Well, I’ve gotta get myself off to bed. Going to bed is quite an affair, as I have to change my clothes, brush teeth, bundle up, trudge out to tent city, shovel out the tent, arrange my clothes and stuff, and arrange my sleeping bag and mat, which takes longer than you’d think when you have to wrap yourself so tightly that only your nose shows…
Sunday, January 3, 2010
I hope everyone had a safe and happy New Year, and get crackin' on those resolutions!
Monday, December 28, 2009
Sea Ice Training: For sea ice training we went out in a hagglund, a tracked amphibious vehicle, although the one we were in probably hasn't been able to keep water out for about ten years. The purpose of the training was to teach us how to profile cracks in the ice so that we could tell if they were safe to cross with a vehilce. Using kovack drills, we measured the thickness of the ice, and how wide the crack was. Most of the ice where we were was about six feet deep. At the end of the day we had the treat of being able to go inside an ice cave inside the Eurubus glacier toungh. The ice formations inside were incredibly beutifull.
Happy Camper: Another training. For this one we learned how to construct snow shelters and some basic Antarctic survival skills, then spent the night in tents or snow shelters. I chose to spend the night in a tent, and for the most part had a pretty warm night. Around one a.m. the wind picked up and started shaking the walls of my tent, which we covered in ice from the frozen condensation of my breath, so I got woken up with a nice shower of ice. When I got up in the morning, there was about a -40 degree windchill outside of my tent. We then did radio and whiteout training as I tried to retain feeling in my hands. I had the pleasure of completing my happy camper with two members of the BBC team down here filming a new series, Frozen Planet. The two that I met were Jeff Wilson and Mark Smith. If you watch the special fetures on the "Mountains" episode of Planet Earth, you'll see that they were the ones that filmed the famous snow leppord scene. Overall, it was a great experience.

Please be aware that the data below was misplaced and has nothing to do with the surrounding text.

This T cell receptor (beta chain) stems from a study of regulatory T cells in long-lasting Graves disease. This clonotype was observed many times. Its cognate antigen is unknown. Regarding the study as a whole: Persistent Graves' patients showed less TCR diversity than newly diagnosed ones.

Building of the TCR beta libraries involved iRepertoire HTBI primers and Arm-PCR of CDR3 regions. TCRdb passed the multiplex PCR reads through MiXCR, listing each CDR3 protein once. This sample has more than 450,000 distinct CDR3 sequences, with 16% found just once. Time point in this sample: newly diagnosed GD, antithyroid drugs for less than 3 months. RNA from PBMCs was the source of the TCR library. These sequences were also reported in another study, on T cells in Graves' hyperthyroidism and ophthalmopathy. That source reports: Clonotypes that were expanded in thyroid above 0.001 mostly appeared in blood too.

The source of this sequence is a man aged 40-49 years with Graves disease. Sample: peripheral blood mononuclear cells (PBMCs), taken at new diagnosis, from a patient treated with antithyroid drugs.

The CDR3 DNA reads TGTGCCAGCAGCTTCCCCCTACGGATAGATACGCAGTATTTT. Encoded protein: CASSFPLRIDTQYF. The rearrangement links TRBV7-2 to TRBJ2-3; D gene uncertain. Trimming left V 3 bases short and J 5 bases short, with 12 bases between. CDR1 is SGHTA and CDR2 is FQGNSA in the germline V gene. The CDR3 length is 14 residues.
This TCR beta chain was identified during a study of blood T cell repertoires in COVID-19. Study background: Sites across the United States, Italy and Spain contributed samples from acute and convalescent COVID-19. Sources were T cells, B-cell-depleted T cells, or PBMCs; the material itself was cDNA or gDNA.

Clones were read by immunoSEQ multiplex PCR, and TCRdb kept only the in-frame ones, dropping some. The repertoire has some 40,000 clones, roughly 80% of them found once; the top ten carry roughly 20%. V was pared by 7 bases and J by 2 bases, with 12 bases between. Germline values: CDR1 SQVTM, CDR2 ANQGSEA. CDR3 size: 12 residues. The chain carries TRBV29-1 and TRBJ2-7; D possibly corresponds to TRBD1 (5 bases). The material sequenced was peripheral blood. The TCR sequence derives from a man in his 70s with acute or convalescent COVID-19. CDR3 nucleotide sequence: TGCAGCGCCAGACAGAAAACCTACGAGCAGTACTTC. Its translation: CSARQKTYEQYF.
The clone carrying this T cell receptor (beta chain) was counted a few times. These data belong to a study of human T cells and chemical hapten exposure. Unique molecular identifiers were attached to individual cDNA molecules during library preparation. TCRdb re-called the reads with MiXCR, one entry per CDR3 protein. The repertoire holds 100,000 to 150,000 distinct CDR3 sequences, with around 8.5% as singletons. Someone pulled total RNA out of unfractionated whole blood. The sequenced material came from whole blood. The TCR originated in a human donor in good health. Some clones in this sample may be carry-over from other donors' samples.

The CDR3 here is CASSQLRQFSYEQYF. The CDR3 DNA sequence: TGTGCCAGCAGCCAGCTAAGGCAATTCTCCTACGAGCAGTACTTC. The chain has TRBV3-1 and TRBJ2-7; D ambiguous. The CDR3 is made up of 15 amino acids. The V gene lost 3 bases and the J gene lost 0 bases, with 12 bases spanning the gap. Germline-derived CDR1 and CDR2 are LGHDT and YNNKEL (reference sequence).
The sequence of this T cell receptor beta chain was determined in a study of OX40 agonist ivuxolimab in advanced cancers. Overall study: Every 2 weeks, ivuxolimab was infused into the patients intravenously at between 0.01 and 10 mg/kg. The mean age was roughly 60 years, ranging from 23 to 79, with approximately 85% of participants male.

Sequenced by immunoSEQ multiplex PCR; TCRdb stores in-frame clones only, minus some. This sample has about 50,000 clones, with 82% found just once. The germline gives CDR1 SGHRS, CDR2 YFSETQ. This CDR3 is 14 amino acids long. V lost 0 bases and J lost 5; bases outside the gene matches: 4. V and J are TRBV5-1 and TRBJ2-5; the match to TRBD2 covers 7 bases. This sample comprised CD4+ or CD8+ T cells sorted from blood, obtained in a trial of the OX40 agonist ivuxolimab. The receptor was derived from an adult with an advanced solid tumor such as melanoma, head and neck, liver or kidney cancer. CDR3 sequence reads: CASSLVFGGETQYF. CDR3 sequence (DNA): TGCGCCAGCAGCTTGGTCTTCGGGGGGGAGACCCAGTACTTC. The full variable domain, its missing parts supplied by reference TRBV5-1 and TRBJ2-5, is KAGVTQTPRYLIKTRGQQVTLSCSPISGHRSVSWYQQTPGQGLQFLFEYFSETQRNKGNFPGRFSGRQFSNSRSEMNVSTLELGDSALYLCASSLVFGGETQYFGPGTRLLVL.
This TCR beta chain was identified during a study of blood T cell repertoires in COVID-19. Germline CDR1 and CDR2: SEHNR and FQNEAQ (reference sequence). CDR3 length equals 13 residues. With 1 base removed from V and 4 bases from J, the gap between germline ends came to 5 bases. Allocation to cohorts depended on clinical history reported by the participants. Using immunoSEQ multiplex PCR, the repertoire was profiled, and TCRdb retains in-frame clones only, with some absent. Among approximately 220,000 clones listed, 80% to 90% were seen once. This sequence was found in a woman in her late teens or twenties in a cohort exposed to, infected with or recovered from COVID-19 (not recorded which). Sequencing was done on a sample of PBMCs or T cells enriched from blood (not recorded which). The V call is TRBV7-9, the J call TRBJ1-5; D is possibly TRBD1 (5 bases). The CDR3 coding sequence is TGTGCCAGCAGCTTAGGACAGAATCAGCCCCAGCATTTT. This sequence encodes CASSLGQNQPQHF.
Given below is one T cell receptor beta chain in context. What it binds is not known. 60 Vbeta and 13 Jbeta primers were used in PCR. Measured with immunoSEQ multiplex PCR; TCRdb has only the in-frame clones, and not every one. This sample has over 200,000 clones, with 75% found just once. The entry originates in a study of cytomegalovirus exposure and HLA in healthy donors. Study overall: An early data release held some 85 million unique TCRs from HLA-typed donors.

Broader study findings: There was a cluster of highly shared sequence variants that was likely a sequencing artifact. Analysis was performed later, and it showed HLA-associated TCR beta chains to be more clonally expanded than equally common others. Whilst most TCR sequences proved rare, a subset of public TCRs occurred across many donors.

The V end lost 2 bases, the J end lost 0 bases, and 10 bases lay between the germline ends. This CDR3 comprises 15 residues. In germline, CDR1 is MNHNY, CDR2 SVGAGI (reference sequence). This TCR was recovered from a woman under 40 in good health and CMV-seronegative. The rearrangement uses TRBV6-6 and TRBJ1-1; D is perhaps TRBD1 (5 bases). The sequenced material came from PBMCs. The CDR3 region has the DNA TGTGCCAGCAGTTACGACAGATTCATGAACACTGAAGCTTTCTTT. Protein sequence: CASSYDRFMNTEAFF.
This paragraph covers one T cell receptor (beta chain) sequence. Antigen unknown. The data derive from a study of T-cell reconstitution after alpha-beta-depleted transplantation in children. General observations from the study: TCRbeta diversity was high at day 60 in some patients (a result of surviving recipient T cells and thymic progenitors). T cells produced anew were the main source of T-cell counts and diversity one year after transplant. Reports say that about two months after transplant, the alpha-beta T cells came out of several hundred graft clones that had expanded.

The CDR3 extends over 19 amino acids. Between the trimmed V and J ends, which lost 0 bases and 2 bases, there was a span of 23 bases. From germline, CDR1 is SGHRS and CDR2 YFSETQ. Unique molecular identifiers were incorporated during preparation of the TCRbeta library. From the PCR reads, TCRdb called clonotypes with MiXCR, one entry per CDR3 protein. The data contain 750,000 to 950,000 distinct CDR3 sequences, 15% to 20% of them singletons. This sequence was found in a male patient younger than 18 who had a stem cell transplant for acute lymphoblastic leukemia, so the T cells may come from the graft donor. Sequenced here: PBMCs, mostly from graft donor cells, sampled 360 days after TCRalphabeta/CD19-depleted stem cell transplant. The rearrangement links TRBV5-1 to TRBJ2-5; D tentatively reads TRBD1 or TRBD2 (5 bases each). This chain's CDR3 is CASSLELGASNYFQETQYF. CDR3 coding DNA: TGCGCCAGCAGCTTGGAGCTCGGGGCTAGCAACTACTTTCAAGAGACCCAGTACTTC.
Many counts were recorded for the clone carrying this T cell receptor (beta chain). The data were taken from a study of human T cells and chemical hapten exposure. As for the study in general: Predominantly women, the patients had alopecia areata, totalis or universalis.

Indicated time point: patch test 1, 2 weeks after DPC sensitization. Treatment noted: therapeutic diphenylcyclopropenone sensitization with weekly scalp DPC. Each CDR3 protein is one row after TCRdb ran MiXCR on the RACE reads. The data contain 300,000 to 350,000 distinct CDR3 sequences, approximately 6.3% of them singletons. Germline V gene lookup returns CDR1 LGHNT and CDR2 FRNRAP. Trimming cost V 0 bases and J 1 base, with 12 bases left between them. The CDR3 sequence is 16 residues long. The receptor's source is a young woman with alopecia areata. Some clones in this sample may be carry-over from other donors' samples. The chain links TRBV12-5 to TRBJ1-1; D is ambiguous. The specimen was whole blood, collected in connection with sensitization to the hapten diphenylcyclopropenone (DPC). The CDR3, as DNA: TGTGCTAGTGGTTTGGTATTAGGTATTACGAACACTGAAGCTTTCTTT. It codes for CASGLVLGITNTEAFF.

Sunday, December 27, 2009
Tanker Offload is the name we give to the 4 or 5 days of setting up hoses, pipelines, and valves to offload a BUNCH (5 million gallons) of fuel from the fuel tanker ship into our bulk tanks on station. People are working on offload 24 hours a day from before the boat gets here until after it leaves. The GA's are, like always, the temp workers, and Alex Morris (the station Fuels Supervisor) will be taking 3 of us for the dayshift and 3 for nights. They are 12-hr days, beginning at 0545 (that's 5:45am for you civilians) and ending at 1745 (5:45pm). Read = time of massive exhaustion. It looks like if I'm here for tanker (and there's a chance that I won't be because I'm going to WAIS divide next week), I may end up on the night shift, which means I get two days off to "transition to nights" and some time to transition back. We'll see.
The GA's will have 3 jobs during tanker offload: walking the line, dipping tanks, and manning the pier valves. Walking the line is exactly what it sounds like - we walk alongside the hard fuel lines for about 1.2 miles (each way) from the tanker at the ice pier to the bulk tanks at the top of the hill overlooking town. And then we walk down again. FOR 12 HOURS. My iPod will be getting charged a lot if I end up being a linewalker.